Some of the people throwing inflammatory comments around about PMCs or mercenaries as you insist on calling them and dreading the inevitable treasonous overthrow of the US by the shadow army, might want to check into what happened a few years ago in Najaf. A small section of Marines and Spaniards were on top of a hospital when a large group of Mahdi Army started to fire them up. The Spaniards refused to do anything, and the Marines couldn't even get much support from their own. After one of the Marines was shot, the .mil wouldn't even evac him. And somehow the most evil of evils, the dreaded Blackwater mercenaries somehow not only managed to drop in some much needed ammo, but they also dropped off a few extra trigger pullers WHO VOLUNTEERED TO GO IN EVEN WHEN THE .MIL WAS NOT SUPPORTING THE MARINES ALREADY THERE. Oh, and the servants of the Dark Master also managed to evac the Marine casualty.
Those that want to compare what our current military is capable of to what was done in WWII (or even the GW) haven't been paying attention to what has happened to the .mil since Graham-Rudman in the late 80s. We no longer have a 600 ship navy. FedEx has been making log runs for the .mil in both CONUS and OCONUS for almost 20 years. The CSS responsibilities have been largely taken over and assigned to Reserve units. Meaning that anytime you start posting large units in the field the US would have to start calling up Reservists. This was done by Big Army so that the leadership would have to weigh their desire to wage large scale operations against the problems and political realities of drawing all those people that joined up for the college money back into green suits. Does that sound like anything going on today? It should. We don't have a conscripted Army that can justify a bloated existence on a global struggle against large armies in the field. Hell it took almost 6 months just to assemble the GW force for operations in Jan/Feb 91 that traded a whole lot of firepower and bayonet strength with some very clever maneuver and cointel operations. We simply cannot do that anymore. We have to contract out because we don't have the people and transport capabilities in uniform anymore to do it internally.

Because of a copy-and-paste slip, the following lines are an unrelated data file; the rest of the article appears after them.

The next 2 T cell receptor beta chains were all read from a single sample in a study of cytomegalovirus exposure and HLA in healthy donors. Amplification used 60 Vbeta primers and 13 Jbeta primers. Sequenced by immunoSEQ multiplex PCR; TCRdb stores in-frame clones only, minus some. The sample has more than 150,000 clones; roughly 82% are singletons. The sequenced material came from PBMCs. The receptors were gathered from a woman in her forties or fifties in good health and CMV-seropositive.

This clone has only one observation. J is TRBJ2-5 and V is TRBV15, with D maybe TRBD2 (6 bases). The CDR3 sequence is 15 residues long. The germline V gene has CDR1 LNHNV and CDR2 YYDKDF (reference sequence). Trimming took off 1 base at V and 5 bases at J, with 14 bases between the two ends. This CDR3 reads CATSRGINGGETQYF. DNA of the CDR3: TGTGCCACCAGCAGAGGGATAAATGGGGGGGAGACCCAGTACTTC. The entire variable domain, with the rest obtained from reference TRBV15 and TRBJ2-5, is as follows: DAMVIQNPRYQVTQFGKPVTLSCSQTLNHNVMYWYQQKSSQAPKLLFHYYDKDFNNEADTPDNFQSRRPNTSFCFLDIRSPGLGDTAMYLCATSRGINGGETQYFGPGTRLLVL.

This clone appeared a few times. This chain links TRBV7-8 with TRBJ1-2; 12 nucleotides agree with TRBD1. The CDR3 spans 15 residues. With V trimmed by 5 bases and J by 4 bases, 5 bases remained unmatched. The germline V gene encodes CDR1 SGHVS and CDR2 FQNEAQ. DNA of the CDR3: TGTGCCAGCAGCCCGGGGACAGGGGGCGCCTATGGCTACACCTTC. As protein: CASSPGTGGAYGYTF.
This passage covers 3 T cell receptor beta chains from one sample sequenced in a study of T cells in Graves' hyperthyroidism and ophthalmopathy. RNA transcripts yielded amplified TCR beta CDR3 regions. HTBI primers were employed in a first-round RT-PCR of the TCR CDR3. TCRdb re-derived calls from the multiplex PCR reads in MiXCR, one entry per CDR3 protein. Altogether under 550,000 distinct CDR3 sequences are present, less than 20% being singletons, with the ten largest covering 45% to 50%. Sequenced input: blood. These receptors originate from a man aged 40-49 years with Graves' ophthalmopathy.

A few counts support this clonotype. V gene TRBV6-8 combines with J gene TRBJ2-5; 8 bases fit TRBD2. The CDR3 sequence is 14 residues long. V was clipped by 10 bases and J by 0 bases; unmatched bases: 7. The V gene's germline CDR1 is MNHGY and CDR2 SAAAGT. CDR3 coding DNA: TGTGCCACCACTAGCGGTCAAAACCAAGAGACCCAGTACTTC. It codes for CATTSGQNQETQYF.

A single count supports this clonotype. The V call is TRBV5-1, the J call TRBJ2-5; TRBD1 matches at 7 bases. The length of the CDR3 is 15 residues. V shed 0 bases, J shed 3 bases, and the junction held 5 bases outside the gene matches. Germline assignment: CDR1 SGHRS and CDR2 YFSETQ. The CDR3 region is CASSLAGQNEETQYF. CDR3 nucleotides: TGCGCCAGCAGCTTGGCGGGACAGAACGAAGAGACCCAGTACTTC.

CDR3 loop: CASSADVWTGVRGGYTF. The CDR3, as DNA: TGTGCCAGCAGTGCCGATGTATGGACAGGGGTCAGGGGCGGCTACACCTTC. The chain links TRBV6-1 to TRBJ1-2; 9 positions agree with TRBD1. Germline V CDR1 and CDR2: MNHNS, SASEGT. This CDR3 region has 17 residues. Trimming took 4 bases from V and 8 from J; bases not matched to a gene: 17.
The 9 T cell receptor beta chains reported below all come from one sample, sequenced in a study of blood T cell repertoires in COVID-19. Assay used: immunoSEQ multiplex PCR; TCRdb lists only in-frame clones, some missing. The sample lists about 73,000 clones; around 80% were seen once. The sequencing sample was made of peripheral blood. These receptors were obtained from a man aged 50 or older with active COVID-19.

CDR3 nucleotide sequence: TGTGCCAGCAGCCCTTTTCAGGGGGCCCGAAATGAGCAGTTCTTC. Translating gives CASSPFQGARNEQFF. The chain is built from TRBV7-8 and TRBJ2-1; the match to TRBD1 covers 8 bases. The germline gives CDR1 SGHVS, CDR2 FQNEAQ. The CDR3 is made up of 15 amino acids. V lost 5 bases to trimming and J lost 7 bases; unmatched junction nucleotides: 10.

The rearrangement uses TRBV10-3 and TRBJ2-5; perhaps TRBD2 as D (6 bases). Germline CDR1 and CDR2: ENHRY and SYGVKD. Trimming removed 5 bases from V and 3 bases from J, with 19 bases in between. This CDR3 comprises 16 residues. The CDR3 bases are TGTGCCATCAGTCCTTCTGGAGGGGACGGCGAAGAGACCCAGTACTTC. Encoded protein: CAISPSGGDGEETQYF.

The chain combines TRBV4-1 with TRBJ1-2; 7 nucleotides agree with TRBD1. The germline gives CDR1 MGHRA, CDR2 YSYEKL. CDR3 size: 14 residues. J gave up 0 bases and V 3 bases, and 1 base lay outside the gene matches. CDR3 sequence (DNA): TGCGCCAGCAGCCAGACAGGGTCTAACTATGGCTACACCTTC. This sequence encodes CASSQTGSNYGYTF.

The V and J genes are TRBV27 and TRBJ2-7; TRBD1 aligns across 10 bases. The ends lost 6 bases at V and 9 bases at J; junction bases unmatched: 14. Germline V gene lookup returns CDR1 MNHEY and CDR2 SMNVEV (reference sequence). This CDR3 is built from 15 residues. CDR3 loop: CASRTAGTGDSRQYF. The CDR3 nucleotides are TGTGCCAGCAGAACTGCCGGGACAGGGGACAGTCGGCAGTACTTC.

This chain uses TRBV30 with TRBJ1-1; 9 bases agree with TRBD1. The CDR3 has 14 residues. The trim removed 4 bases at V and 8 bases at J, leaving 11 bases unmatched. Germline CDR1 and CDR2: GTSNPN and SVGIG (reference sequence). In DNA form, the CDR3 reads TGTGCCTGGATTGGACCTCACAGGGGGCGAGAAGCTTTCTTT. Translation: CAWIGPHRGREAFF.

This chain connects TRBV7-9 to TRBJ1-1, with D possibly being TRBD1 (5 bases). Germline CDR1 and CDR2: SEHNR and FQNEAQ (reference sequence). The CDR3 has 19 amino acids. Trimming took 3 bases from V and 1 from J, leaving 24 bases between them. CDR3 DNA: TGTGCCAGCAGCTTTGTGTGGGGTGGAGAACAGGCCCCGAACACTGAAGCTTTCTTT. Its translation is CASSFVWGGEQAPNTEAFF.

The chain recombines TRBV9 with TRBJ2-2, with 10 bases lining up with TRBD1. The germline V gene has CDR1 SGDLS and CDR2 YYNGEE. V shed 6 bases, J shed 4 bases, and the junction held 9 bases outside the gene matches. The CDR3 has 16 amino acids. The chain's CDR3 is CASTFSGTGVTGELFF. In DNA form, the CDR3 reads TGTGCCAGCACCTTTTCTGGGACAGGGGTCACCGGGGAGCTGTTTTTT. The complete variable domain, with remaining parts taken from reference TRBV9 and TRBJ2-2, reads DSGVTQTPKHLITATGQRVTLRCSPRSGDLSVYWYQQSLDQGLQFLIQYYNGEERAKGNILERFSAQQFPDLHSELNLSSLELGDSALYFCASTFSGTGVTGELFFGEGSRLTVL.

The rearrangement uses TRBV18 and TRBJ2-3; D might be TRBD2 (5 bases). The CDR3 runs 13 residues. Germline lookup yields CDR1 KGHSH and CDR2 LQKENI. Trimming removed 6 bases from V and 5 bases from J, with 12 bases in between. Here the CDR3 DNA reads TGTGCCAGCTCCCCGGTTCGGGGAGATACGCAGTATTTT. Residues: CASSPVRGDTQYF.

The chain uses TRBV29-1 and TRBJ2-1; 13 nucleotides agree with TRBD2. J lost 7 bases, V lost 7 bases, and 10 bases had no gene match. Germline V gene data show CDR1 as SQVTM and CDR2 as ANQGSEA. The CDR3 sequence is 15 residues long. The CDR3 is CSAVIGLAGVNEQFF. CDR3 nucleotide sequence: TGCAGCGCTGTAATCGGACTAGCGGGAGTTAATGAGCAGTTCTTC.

I am done with this thread at this point. I do not intend to be drawn into an argument on this matter. It is more than clear that it would be pointless. The only reason I make this post is that I really don't think that some of you are aware of all of the details regarding this issue,.
 

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I'm a mercenary. :D

Seriously, one of the local wackjobs called us that in a letter to the editor a couple of months ago. I'm contacting my union, I'm sure as hell not making $1000 a day.... :cry:

BTW: When I first started there, we carried shotguns. Benelli M1's :D
 

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In WWII, those guys made like, 15 bux a month. The army paid their room and board, fed them clothed them, and gave them enough money to buy shaving articles, etc. Cigs were like 10 cents a pack.

That's why they were cheaper. First termers married? No way. Not until you were an NCO. Then there was base housing.

Nowadays, Fedex can't fill the aircraft it's got. And the military can't use what it has laying around. Making better sense? Why not use Fedex. Odds are, they're ex military pilots, they fly where they have to, and get the job done.

Today's military is different. Then again, so are the civilians. Makes a big difference when the country is as heavily armed and well trained as it is.